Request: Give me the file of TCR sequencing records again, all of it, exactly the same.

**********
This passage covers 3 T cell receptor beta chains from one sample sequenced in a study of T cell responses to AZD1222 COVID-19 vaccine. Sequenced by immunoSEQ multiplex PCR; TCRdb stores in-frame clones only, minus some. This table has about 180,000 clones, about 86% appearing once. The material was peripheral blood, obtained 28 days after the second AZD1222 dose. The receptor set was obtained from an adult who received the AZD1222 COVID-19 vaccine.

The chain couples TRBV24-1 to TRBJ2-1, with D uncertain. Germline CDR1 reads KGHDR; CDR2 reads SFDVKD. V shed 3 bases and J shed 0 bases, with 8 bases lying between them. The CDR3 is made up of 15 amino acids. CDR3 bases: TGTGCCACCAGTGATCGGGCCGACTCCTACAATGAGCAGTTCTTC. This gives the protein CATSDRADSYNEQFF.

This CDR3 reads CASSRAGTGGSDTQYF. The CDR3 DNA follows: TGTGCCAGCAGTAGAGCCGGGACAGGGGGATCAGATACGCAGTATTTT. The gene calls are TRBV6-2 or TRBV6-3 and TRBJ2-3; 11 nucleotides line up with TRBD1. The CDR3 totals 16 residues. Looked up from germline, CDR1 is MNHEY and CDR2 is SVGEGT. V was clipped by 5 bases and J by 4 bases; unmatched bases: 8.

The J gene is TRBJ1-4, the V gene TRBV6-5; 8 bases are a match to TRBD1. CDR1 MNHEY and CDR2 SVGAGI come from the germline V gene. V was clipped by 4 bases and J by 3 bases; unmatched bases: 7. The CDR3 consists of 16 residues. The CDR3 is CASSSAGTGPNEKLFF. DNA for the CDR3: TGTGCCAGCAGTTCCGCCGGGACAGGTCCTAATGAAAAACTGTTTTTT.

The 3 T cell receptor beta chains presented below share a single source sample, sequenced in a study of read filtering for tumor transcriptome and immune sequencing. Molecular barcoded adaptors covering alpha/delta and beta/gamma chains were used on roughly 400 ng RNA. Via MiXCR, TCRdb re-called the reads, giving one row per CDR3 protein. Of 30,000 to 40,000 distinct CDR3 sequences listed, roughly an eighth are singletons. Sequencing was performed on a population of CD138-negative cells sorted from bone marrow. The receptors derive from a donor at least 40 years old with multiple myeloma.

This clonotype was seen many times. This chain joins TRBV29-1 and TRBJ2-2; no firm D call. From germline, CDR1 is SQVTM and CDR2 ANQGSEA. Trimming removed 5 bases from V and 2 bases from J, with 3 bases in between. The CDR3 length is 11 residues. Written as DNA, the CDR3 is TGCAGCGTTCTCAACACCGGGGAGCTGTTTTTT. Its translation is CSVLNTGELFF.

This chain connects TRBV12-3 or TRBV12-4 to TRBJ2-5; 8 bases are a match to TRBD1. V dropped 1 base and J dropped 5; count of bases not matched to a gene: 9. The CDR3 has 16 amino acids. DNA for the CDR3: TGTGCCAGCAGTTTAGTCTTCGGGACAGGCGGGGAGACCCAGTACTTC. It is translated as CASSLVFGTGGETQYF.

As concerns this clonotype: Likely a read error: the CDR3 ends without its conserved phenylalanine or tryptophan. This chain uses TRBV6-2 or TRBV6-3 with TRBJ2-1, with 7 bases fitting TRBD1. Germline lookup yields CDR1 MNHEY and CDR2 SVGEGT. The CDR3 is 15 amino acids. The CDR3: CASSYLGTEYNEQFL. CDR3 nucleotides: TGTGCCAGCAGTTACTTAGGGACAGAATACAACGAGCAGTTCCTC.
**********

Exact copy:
This passage covers 3 T cell receptor beta chains from one sample sequenced in a study of T cell responses to AZD1222 COVID-19 vaccine. Sequenced by immunoSEQ multiplex PCR; TCRdb stores in-frame clones only, minus some. This table has about 180,000 clones, about 86% appearing once. The material was peripheral blood, obtained 28 days after the second AZD1222 dose. The receptor set was obtained from an adult who received the AZD1222 COVID-19 vaccine.

The chain couples TRBV24-1 to TRBJ2-1, with D uncertain. Germline CDR1 reads KGHDR; CDR2 reads SFDVKD. V shed 3 bases and J shed 0 bases, with 8 bases lying between them. The CDR3 is made up of 15 amino acids. CDR3 bases: TGTGCCACCAGTGATCGGGCCGACTCCTACAATGAGCAGTTCTTC. This gives the protein CATSDRADSYNEQFF.

This CDR3 reads CASSRAGTGGSDTQYF. The CDR3 DNA follows: TGTGCCAGCAGTAGAGCCGGGACAGGGGGATCAGATACGCAGTATTTT. The gene calls are TRBV6-2 or TRBV6-3 and TRBJ2-3; 11 nucleotides line up with TRBD1. The CDR3 totals 16 residues. Looked up from germline, CDR1 is MNHEY and CDR2 is SVGEGT. V was clipped by 5 bases and J by 4 bases; unmatched bases: 8.

The J gene is TRBJ1-4, the V gene TRBV6-5; 8 bases are a match to TRBD1. CDR1 MNHEY and CDR2 SVGAGI come from the germline V gene. V was clipped by 4 bases and J by 3 bases; unmatched bases: 7. The CDR3 consists of 16 residues. The CDR3 is CASSSAGTGPNEKLFF. DNA for the CDR3: TGTGCCAGCAGTTCCGCCGGGACAGGTCCTAATGAAAAACTGTTTTTT.

The 3 T cell receptor beta chains presented below share a single source sample, sequenced in a study of read filtering for tumor transcriptome and immune sequencing. Molecular barcoded adaptors covering alpha/delta and beta/gamma chains were used on roughly 400 ng RNA. Via MiXCR, TCRdb re-called the reads, giving one row per CDR3 protein. Of 30,000 to 40,000 distinct CDR3 sequences listed, roughly an eighth are singletons. Sequencing was performed on a population of CD138-negative cells sorted from bone marrow. The receptors derive from a donor at least 40 years old with multiple myeloma.

This clonotype was seen many times. This chain joins TRBV29-1 and TRBJ2-2; no firm D call. From germline, CDR1 is SQVTM and CDR2 ANQGSEA. Trimming removed 5 bases from V and 2 bases from J, with 3 bases in between. The CDR3 length is 11 residues. Written as DNA, the CDR3 is TGCAGCGTTCTCAACACCGGGGAGCTGTTTTTT. Its translation is CSVLNTGELFF.

This chain connects TRBV12-3 or TRBV12-4 to TRBJ2-5; 8 bases are a match to TRBD1. V dropped 1 base and J dropped 5; count of bases not matched to a gene: 9. The CDR3 has 16 amino acids. DNA for the CDR3: TGTGCCAGCAGTTTAGTCTTCGGGACAGGCGGGGAGACCCAGTACTTC. It is translated as CASSLVFGTGGETQYF.

As concerns this clonotype: Likely a read error: the CDR3 ends without its conserved phenylalanine or tryptophan. This chain uses TRBV6-2 or TRBV6-3 with TRBJ2-1, with 7 bases fitting TRBD1. Germline lookup yields CDR1 MNHEY and CDR2 SVGEGT. The CDR3 is 15 amino acids. The CDR3: CASSYLGTEYNEQFL. CDR3 nucleotides: TGTGCCAGCAGTTACTTAGGGACAGAATACAACGAGCAGTTCCTC.